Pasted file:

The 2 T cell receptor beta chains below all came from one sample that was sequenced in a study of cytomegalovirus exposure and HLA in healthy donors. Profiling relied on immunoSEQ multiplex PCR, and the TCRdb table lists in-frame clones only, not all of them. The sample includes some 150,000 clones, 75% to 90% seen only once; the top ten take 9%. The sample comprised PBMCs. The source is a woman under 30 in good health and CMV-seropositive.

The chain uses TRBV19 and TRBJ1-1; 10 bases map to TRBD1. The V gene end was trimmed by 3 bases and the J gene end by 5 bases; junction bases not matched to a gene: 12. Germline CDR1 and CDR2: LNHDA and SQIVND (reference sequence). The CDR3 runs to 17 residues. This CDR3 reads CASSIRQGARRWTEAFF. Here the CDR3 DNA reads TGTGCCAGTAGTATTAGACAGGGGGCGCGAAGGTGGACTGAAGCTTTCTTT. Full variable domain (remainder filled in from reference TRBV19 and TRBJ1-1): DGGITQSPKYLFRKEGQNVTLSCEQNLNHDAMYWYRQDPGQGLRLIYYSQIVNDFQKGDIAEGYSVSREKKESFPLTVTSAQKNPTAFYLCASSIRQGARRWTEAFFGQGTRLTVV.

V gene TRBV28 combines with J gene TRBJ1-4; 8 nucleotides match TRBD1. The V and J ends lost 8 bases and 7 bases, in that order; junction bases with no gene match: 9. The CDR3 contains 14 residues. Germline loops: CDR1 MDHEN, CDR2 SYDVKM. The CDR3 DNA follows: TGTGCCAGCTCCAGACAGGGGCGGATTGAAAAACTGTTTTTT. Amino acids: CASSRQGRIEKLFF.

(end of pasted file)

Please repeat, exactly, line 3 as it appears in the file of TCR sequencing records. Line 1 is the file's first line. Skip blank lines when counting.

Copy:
V gene TRBV28 combines with J gene TRBJ1-4; 8 nucleotides match TRBD1. The V and J ends lost 8 bases and 7 bases, in that order; junction bases with no gene match: 9. The CDR3 contains 14 residues. Germline loops: CDR1 MDHEN, CDR2 SYDVKM. The CDR3 DNA follows: TGTGCCAGCTCCAGACAGGGGCGGATTGAAAAACTGTTTTTT. Amino acids: CASSRQGRIEKLFF.